cantaresg

New Member
Feb 23, 2007
765
0
0
Woodlands
#6
I think in this case, the camera tries to focus through the lens. In this case, if there is not enough light, the camera will not be able to focus. What you can do is expose for the subject, do a focus lock, then expose for the background, recompose, and fire off?
 

Adelfin

New Member
Dec 18, 2005
495
0
0
31
Earth
#7
I think in this case, the camera tries to focus through the lens. In this case, if there is not enough light, the camera will not be able to focus. What you can do is expose for the subject, do a focus lock, then expose for the background, recompose, and fire off?
erm... i think in all cases.. the camera focuses through the lens...
by right, focusing should not change throughout any of the situations, given the same lighting conditions.. at focusing, the camera will focus based on the actual light entering the lens at the widest aperture... so it will not have to do with any form of compensation or flash use..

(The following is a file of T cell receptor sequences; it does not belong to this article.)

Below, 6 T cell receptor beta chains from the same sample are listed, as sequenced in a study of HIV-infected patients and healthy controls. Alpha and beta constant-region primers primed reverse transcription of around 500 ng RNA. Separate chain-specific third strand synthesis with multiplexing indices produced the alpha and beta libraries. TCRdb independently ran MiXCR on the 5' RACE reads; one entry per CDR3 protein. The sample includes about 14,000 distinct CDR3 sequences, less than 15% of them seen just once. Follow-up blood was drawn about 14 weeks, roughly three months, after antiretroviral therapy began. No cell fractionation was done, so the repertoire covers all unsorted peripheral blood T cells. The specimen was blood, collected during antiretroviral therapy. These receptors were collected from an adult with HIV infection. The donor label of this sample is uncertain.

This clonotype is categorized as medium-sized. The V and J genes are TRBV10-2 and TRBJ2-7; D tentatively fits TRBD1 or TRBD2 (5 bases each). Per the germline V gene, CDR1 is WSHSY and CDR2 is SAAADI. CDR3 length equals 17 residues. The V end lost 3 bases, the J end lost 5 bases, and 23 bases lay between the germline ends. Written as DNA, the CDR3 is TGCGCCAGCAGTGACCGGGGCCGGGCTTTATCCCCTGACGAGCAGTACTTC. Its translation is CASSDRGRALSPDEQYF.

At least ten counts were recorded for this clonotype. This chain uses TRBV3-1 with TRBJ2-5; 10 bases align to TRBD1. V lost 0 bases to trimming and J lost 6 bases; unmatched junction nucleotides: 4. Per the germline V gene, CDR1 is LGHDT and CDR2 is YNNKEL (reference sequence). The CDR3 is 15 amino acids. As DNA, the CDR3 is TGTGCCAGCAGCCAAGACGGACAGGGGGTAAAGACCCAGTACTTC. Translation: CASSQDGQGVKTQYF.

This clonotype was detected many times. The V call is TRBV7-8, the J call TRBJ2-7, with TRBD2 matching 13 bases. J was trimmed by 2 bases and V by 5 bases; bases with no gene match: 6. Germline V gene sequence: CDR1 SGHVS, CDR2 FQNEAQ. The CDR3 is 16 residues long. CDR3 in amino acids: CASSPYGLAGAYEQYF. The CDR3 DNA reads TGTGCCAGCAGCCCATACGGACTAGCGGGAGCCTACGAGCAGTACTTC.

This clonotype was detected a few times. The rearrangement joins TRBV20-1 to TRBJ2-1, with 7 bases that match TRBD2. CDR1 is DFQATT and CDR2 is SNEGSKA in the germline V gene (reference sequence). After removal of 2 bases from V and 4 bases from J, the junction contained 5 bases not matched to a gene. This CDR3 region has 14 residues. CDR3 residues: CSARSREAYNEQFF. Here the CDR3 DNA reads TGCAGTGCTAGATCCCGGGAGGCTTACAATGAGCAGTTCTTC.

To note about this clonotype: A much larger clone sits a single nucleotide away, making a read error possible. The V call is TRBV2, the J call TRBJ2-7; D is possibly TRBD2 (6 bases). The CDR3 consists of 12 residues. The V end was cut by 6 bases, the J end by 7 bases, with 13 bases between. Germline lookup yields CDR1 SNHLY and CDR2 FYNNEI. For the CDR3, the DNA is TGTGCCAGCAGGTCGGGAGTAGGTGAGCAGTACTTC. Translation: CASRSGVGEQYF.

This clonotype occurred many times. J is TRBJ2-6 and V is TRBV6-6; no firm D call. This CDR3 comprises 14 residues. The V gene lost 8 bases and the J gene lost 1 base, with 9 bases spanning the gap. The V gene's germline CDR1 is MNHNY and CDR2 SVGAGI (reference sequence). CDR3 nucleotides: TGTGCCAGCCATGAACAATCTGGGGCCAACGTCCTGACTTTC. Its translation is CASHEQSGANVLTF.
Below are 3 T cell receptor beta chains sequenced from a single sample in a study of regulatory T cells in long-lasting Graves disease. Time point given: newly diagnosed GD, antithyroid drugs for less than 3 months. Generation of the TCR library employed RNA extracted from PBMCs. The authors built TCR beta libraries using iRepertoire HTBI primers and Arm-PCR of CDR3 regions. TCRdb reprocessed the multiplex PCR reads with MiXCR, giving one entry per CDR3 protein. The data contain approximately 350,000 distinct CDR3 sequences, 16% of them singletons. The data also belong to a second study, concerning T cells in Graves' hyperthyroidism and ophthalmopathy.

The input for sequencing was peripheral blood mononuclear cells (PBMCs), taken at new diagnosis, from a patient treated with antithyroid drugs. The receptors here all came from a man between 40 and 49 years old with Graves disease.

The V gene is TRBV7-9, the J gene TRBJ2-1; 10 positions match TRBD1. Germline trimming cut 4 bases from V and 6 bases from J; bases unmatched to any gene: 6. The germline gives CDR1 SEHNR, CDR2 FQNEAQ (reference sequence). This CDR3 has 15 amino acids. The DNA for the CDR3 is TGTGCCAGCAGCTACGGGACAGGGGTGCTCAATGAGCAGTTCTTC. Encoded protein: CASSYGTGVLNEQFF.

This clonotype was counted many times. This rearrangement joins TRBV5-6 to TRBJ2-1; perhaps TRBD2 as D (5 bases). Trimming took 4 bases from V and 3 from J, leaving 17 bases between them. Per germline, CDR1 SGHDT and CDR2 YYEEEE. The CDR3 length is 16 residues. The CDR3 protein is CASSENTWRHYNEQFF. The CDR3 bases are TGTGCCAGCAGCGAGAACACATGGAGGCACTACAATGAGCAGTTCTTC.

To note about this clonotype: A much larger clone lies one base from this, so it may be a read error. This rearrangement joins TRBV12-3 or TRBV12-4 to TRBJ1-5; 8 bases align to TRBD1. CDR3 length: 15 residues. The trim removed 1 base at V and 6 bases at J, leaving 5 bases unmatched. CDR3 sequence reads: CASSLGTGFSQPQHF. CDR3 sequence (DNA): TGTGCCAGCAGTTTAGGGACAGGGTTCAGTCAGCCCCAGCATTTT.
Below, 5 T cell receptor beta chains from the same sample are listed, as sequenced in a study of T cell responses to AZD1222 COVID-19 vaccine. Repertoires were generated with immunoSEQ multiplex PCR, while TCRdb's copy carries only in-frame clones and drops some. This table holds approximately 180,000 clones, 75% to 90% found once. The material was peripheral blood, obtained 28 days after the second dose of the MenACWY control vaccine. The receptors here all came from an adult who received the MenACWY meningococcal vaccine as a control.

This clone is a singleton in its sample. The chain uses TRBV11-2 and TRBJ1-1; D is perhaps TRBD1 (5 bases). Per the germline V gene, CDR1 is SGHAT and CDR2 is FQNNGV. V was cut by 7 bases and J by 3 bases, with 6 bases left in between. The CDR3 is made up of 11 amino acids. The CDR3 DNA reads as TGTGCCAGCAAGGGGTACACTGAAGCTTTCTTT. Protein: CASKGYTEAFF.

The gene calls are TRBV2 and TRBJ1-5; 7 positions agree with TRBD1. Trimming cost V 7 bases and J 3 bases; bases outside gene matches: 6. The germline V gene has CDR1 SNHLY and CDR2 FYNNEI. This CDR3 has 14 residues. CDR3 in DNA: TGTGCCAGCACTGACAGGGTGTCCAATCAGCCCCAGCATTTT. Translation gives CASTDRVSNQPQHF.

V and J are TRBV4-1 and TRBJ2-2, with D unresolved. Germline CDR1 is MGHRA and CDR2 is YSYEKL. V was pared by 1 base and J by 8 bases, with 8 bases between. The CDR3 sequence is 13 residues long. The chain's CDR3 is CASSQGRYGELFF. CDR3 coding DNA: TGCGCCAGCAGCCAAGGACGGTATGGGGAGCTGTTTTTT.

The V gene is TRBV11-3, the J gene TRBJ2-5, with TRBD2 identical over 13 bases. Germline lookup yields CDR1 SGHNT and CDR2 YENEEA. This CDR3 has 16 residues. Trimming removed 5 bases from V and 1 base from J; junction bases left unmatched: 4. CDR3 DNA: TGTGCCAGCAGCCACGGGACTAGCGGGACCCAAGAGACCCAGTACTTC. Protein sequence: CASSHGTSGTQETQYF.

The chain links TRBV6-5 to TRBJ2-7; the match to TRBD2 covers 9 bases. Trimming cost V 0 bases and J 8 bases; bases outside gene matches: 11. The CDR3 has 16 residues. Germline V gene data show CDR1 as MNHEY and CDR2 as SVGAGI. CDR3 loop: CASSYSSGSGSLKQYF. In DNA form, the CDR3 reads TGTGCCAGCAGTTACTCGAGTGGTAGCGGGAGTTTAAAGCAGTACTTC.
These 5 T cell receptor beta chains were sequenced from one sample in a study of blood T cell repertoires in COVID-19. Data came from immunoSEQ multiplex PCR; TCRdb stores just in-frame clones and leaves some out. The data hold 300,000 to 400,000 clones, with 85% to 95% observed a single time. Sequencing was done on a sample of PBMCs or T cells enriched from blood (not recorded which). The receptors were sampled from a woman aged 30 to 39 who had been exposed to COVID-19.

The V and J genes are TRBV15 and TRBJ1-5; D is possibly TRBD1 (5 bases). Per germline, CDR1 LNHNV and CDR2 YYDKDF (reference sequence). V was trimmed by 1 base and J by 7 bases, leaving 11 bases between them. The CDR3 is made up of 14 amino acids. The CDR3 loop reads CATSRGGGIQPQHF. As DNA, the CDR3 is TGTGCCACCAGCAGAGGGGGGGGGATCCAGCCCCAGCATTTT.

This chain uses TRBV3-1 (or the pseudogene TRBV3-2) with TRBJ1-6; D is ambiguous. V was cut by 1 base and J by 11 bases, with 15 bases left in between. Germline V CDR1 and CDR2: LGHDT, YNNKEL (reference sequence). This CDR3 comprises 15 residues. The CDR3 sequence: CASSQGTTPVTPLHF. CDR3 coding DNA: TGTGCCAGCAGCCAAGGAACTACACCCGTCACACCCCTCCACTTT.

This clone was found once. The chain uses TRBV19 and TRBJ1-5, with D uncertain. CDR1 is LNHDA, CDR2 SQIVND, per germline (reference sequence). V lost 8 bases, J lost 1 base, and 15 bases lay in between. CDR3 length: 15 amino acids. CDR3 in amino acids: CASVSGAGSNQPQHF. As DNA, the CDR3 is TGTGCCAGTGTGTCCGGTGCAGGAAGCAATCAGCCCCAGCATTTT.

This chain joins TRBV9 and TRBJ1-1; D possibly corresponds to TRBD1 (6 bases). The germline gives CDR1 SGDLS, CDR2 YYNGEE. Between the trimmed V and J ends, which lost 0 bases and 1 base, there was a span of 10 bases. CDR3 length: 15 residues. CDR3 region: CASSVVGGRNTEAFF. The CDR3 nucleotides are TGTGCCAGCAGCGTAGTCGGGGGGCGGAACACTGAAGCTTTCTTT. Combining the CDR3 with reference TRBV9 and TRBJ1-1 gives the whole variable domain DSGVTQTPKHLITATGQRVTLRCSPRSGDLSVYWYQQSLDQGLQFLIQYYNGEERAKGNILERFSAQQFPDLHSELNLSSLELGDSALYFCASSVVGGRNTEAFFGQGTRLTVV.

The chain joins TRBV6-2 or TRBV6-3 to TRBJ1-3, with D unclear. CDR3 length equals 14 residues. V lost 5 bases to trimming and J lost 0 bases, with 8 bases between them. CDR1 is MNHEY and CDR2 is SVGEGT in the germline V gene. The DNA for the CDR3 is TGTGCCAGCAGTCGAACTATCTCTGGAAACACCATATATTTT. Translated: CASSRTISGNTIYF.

flash may, however, help to make the pix look sharper because it will "freeze" the subject..

how many times did you try this test out? coz it might just be a case of mis-focusing coz lenses are not always 100% accurate, esp in low light... another thought could be that the shadows are so dark on the subject that it seems blur.. try pumping up the brightness with some software to have a better look...
 

cantaresg

New Member
Feb 23, 2007
765
0
0
Woodlands
#8
Erm. true. The focus should be done in the largest aperture. My mistake.

But not all cameras focus through the lens. What about IR focusing? Compacts normally use that.
 

Adelfin

New Member
Dec 18, 2005
495
0
0
31
Earth
#9
Erm. true. The focus should be done in the largest aperture. My mistake.

But not all cameras focus through the lens. What about IR focusing? Compacts normally use that.